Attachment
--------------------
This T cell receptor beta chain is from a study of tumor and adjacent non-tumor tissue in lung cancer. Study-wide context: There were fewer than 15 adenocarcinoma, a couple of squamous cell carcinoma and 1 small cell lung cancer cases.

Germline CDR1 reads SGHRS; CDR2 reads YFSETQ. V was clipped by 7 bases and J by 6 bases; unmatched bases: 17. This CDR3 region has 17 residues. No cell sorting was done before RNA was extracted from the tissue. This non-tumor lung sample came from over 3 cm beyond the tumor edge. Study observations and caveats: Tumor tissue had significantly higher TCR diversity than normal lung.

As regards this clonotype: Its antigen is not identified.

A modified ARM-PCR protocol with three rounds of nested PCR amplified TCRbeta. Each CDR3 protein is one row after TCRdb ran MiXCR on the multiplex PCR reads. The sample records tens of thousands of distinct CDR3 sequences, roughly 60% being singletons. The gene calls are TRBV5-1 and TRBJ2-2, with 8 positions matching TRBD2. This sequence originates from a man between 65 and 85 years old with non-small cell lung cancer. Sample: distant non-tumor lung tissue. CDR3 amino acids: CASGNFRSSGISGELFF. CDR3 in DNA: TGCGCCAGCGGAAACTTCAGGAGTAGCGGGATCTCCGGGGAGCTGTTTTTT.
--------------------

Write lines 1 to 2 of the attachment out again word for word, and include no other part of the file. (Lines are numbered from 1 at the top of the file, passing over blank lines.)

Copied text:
This T cell receptor beta chain is from a study of tumor and adjacent non-tumor tissue in lung cancer. Study-wide context: There were fewer than 15 adenocarcinoma, a couple of squamous cell carcinoma and 1 small cell lung cancer cases.

Germline CDR1 reads SGHRS; CDR2 reads YFSETQ. V was clipped by 7 bases and J by 6 bases; unmatched bases: 17. This CDR3 region has 17 residues. No cell sorting was done before RNA was extracted from the tissue. This non-tumor lung sample came from over 3 cm beyond the tumor edge. Study observations and caveats: Tumor tissue had significantly higher TCR diversity than normal lung.